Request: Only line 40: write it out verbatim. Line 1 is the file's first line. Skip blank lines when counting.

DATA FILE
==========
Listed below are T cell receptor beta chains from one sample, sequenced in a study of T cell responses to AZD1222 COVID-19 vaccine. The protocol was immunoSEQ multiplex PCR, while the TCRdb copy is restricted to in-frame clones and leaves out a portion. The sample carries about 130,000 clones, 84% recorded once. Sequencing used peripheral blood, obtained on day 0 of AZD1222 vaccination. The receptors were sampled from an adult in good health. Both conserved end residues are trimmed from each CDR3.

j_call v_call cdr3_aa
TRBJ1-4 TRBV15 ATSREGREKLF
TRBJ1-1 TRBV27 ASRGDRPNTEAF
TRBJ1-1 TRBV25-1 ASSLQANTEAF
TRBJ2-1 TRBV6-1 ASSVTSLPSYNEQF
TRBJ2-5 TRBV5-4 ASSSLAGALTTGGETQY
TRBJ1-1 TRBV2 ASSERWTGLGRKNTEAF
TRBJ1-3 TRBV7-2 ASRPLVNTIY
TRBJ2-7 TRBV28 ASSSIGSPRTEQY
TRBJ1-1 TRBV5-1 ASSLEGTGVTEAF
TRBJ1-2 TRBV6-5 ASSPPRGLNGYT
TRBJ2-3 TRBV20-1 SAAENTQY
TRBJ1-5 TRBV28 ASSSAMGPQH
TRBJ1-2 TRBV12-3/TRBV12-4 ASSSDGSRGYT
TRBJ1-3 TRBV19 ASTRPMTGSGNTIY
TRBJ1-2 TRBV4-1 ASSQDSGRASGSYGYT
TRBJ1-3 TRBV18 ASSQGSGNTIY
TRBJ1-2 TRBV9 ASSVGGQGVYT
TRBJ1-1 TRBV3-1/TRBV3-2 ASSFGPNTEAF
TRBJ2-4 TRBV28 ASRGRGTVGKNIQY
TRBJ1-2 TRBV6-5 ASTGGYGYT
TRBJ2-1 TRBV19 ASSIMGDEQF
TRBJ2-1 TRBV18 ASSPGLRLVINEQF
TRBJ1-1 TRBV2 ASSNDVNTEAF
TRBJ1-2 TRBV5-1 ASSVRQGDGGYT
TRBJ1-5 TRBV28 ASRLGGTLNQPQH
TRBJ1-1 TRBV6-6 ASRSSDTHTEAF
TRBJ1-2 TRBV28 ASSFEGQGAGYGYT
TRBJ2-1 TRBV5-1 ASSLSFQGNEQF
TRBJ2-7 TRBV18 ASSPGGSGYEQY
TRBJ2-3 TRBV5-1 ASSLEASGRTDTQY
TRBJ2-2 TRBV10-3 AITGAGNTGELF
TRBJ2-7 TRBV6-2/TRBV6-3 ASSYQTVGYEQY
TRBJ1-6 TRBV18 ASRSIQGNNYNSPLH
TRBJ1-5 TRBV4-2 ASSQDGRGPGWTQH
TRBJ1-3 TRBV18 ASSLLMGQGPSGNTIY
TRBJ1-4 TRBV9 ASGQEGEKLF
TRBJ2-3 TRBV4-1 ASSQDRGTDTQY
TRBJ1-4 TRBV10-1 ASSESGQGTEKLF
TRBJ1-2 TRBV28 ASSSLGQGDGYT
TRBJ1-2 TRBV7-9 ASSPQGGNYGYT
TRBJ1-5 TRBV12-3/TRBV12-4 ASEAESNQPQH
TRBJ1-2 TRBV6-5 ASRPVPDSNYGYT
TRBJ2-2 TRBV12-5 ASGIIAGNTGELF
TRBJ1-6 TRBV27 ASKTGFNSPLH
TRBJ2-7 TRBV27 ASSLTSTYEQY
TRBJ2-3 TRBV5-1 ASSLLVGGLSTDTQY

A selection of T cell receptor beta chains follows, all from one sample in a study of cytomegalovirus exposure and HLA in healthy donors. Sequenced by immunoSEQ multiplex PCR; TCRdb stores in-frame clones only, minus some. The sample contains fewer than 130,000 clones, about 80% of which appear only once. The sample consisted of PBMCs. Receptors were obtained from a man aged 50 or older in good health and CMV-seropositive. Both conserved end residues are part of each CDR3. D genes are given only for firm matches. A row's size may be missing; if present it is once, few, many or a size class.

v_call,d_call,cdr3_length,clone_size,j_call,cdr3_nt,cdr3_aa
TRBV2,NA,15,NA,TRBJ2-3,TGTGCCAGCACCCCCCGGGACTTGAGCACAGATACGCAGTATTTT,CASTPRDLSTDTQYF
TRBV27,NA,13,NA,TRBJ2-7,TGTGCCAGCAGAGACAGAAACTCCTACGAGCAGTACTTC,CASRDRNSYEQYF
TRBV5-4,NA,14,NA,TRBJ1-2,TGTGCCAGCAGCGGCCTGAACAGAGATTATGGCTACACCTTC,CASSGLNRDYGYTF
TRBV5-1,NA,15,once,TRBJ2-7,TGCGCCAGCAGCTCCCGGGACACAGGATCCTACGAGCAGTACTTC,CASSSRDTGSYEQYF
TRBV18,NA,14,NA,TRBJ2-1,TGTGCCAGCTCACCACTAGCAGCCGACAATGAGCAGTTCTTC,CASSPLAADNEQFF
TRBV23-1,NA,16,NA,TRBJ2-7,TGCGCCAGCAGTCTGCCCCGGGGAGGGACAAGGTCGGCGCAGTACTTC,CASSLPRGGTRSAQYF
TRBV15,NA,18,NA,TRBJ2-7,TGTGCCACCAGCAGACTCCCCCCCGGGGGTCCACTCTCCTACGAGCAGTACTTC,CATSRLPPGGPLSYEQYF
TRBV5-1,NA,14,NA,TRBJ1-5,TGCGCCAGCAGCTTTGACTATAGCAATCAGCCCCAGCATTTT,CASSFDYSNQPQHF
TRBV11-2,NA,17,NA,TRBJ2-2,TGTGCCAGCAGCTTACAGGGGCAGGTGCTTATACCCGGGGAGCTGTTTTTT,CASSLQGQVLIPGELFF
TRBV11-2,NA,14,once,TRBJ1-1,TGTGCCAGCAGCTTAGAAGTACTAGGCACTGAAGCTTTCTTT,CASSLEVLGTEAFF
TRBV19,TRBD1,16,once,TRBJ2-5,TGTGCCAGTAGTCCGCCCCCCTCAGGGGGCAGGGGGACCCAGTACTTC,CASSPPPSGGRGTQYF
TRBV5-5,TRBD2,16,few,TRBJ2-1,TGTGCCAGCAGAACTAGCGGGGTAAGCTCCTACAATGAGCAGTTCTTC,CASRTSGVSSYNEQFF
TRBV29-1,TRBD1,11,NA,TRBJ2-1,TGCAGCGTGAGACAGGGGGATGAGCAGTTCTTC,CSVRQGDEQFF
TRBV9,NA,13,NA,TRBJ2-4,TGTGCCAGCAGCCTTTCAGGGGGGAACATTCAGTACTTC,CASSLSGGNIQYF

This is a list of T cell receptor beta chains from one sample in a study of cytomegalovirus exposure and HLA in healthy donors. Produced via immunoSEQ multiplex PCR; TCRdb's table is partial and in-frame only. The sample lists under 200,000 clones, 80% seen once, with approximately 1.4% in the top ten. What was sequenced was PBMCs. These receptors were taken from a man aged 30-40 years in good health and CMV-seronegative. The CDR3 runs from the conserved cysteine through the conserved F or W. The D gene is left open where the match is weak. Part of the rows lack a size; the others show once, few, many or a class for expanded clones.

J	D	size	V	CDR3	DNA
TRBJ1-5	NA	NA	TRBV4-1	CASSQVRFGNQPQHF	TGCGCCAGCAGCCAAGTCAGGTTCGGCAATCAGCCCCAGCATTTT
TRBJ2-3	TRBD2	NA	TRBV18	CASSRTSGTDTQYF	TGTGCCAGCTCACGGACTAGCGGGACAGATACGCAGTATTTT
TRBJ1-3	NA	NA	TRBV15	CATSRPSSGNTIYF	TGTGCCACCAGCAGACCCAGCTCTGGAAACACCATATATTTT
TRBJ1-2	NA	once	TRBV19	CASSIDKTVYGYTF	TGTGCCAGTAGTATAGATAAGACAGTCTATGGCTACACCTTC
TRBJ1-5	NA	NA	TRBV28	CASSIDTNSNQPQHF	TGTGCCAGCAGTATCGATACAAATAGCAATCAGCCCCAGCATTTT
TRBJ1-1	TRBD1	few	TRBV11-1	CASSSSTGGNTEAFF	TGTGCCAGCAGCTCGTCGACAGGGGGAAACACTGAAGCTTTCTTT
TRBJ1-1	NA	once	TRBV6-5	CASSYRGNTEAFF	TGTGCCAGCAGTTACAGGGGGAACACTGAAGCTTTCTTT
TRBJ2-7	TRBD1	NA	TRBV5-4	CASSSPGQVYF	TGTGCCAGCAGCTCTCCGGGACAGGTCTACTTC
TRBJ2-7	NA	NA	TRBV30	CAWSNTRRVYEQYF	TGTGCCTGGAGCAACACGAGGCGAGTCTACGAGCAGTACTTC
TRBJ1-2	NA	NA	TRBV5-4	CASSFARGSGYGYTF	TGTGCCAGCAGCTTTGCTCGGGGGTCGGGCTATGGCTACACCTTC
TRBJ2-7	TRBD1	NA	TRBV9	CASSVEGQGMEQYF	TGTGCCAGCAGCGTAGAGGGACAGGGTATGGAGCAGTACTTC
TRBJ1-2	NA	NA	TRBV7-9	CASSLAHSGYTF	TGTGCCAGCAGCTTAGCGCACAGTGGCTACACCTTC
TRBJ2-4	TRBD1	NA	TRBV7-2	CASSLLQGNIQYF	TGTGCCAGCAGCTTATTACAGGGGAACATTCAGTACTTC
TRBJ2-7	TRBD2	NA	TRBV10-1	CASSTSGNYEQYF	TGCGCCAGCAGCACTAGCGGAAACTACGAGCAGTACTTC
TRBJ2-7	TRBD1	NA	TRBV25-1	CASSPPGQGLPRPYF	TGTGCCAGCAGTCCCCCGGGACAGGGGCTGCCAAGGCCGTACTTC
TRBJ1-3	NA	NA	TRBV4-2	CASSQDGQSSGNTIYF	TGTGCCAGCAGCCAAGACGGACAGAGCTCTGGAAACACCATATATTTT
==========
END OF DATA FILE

TRBJ1-4 TRBV10-1 ASSESGQGTEKLF